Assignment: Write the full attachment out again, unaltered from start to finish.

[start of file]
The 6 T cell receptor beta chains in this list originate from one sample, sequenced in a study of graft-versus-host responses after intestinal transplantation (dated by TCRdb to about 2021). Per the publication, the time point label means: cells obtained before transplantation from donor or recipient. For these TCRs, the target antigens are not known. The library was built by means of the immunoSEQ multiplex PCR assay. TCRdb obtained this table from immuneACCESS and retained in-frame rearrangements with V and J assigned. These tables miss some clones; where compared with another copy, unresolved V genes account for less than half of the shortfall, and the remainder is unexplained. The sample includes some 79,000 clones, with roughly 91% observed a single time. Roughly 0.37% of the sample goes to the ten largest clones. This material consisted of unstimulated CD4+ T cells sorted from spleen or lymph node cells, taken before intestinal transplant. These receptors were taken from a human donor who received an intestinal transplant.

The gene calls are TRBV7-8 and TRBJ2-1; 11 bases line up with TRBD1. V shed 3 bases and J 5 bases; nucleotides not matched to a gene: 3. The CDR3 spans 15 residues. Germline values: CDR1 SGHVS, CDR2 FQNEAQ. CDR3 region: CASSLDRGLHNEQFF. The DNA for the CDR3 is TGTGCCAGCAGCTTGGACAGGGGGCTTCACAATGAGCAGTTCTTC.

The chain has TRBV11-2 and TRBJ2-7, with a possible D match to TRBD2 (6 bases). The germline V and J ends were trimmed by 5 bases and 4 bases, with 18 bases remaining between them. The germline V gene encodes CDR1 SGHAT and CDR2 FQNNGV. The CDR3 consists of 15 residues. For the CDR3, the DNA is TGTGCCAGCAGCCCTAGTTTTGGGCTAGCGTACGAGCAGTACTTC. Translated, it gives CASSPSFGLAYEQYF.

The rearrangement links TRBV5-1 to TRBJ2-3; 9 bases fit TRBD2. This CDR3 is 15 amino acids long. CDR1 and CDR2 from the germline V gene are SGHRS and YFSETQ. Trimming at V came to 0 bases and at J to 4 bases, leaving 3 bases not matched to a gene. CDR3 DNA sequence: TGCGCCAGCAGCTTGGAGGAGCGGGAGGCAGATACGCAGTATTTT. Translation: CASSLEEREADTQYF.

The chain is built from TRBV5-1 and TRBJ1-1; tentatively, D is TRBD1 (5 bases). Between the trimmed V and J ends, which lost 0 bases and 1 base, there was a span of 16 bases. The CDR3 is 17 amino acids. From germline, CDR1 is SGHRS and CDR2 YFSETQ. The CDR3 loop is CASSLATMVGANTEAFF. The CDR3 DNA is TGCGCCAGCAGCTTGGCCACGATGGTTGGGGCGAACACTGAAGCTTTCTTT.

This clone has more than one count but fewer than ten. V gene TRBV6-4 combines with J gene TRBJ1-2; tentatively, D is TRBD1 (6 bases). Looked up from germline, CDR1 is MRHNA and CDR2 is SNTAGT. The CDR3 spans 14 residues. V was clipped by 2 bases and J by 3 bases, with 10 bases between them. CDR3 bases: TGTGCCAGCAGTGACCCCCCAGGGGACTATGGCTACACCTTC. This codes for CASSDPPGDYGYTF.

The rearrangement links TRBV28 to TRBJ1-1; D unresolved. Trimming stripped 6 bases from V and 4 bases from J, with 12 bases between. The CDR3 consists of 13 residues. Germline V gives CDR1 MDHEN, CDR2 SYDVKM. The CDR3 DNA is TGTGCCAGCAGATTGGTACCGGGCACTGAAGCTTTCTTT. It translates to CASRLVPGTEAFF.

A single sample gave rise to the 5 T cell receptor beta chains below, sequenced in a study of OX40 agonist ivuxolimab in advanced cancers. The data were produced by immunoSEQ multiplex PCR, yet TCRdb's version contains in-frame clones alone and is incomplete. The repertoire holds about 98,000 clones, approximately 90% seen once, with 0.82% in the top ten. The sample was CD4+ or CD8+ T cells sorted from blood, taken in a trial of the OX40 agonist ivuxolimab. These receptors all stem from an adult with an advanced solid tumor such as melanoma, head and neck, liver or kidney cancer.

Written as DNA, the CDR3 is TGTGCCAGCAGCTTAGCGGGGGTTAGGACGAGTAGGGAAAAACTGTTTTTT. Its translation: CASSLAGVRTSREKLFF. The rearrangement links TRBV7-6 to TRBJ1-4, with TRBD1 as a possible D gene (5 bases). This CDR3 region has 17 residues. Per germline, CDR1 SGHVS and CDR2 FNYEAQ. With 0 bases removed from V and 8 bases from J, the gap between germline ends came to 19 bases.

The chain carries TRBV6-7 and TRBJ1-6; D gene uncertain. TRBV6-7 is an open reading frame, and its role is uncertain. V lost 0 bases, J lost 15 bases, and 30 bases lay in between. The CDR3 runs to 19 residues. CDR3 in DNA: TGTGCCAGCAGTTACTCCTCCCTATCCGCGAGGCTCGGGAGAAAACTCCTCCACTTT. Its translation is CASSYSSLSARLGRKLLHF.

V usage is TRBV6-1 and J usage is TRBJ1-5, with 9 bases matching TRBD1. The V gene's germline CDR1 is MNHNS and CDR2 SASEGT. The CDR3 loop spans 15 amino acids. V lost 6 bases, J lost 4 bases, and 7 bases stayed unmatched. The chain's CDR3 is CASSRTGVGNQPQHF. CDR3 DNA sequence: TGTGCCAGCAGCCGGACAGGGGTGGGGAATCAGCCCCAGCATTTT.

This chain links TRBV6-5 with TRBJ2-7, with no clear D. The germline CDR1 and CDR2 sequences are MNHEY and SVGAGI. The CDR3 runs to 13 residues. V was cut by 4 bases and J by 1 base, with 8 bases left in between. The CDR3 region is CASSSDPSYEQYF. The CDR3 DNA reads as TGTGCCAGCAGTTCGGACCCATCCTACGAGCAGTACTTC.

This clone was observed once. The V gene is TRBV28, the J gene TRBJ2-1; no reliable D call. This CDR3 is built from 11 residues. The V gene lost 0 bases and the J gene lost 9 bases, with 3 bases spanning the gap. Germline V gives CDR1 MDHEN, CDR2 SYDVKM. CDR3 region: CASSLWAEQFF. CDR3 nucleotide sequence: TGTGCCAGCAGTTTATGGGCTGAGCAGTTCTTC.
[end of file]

The 6 T cell receptor beta chains in this list originate from one sample, sequenced in a study of graft-versus-host responses after intestinal transplantation (dated by TCRdb to about 2021). Per the publication, the time point label means: cells obtained before transplantation from donor or recipient. For these TCRs, the target antigens are not known. The library was built by means of the immunoSEQ multiplex PCR assay. TCRdb obtained this table from immuneACCESS and retained in-frame rearrangements with V and J assigned. These tables miss some clones; where compared with another copy, unresolved V genes account for less than half of the shortfall, and the remainder is unexplained. The sample includes some 79,000 clones, with roughly 91% observed a single time. Roughly 0.37% of the sample goes to the ten largest clones. This material consisted of unstimulated CD4+ T cells sorted from spleen or lymph node cells, taken before intestinal transplant. These receptors were taken from a human donor who received an intestinal transplant.

The gene calls are TRBV7-8 and TRBJ2-1; 11 bases line up with TRBD1. V shed 3 bases and J 5 bases; nucleotides not matched to a gene: 3. The CDR3 spans 15 residues. Germline values: CDR1 SGHVS, CDR2 FQNEAQ. CDR3 region: CASSLDRGLHNEQFF. The DNA for the CDR3 is TGTGCCAGCAGCTTGGACAGGGGGCTTCACAATGAGCAGTTCTTC.

The chain has TRBV11-2 and TRBJ2-7, with a possible D match to TRBD2 (6 bases). The germline V and J ends were trimmed by 5 bases and 4 bases, with 18 bases remaining between them. The germline V gene encodes CDR1 SGHAT and CDR2 FQNNGV. The CDR3 consists of 15 residues. For the CDR3, the DNA is TGTGCCAGCAGCCCTAGTTTTGGGCTAGCGTACGAGCAGTACTTC. Translated, it gives CASSPSFGLAYEQYF.

The rearrangement links TRBV5-1 to TRBJ2-3; 9 bases fit TRBD2. This CDR3 is 15 amino acids long. CDR1 and CDR2 from the germline V gene are SGHRS and YFSETQ. Trimming at V came to 0 bases and at J to 4 bases, leaving 3 bases not matched to a gene. CDR3 DNA sequence: TGCGCCAGCAGCTTGGAGGAGCGGGAGGCAGATACGCAGTATTTT. Translation: CASSLEEREADTQYF.

The chain is built from TRBV5-1 and TRBJ1-1; tentatively, D is TRBD1 (5 bases). Between the trimmed V and J ends, which lost 0 bases and 1 base, there was a span of 16 bases. The CDR3 is 17 amino acids. From germline, CDR1 is SGHRS and CDR2 YFSETQ. The CDR3 loop is CASSLATMVGANTEAFF. The CDR3 DNA is TGCGCCAGCAGCTTGGCCACGATGGTTGGGGCGAACACTGAAGCTTTCTTT.

This clone has more than one count but fewer than ten. V gene TRBV6-4 combines with J gene TRBJ1-2; tentatively, D is TRBD1 (6 bases). Looked up from germline, CDR1 is MRHNA and CDR2 is SNTAGT. The CDR3 spans 14 residues. V was clipped by 2 bases and J by 3 bases, with 10 bases between them. CDR3 bases: TGTGCCAGCAGTGACCCCCCAGGGGACTATGGCTACACCTTC. This codes for CASSDPPGDYGYTF.

The rearrangement links TRBV28 to TRBJ1-1; D unresolved. Trimming stripped 6 bases from V and 4 bases from J, with 12 bases between. The CDR3 consists of 13 residues. Germline V gives CDR1 MDHEN, CDR2 SYDVKM. The CDR3 DNA is TGTGCCAGCAGATTGGTACCGGGCACTGAAGCTTTCTTT. It translates to CASRLVPGTEAFF.

A single sample gave rise to the 5 T cell receptor beta chains below, sequenced in a study of OX40 agonist ivuxolimab in advanced cancers. The data were produced by immunoSEQ multiplex PCR, yet TCRdb's version contains in-frame clones alone and is incomplete. The repertoire holds about 98,000 clones, approximately 90% seen once, with 0.82% in the top ten. The sample was CD4+ or CD8+ T cells sorted from blood, taken in a trial of the OX40 agonist ivuxolimab. These receptors all stem from an adult with an advanced solid tumor such as melanoma, head and neck, liver or kidney cancer.

Written as DNA, the CDR3 is TGTGCCAGCAGCTTAGCGGGGGTTAGGACGAGTAGGGAAAAACTGTTTTTT. Its translation: CASSLAGVRTSREKLFF. The rearrangement links TRBV7-6 to TRBJ1-4, with TRBD1 as a possible D gene (5 bases). This CDR3 region has 17 residues. Per germline, CDR1 SGHVS and CDR2 FNYEAQ. With 0 bases removed from V and 8 bases from J, the gap between germline ends came to 19 bases.

The chain carries TRBV6-7 and TRBJ1-6; D gene uncertain. TRBV6-7 is an open reading frame, and its role is uncertain. V lost 0 bases, J lost 15 bases, and 30 bases lay in between. The CDR3 runs to 19 residues. CDR3 in DNA: TGTGCCAGCAGTTACTCCTCCCTATCCGCGAGGCTCGGGAGAAAACTCCTCCACTTT. Its translation is CASSYSSLSARLGRKLLHF.

V usage is TRBV6-1 and J usage is TRBJ1-5, with 9 bases matching TRBD1. The V gene's germline CDR1 is MNHNS and CDR2 SASEGT. The CDR3 loop spans 15 amino acids. V lost 6 bases, J lost 4 bases, and 7 bases stayed unmatched. The chain's CDR3 is CASSRTGVGNQPQHF. CDR3 DNA sequence: TGTGCCAGCAGCCGGACAGGGGTGGGGAATCAGCCCCAGCATTTT.

This chain links TRBV6-5 with TRBJ2-7, with no clear D. The germline CDR1 and CDR2 sequences are MNHEY and SVGAGI. The CDR3 runs to 13 residues. V was cut by 4 bases and J by 1 base, with 8 bases left in between. The CDR3 region is CASSSDPSYEQYF. The CDR3 DNA reads as TGTGCCAGCAGTTCGGACCCATCCTACGAGCAGTACTTC.

This clone was observed once. The V gene is TRBV28, the J gene TRBJ2-1; no reliable D call. This CDR3 is built from 11 residues. The V gene lost 0 bases and the J gene lost 9 bases, with 3 bases spanning the gap. Germline V gives CDR1 MDHEN, CDR2 SYDVKM. CDR3 region: CASSLWAEQFF. CDR3 nucleotide sequence: TGTGCCAGCAGTTTATGGGCTGAGCAGTTCTTC.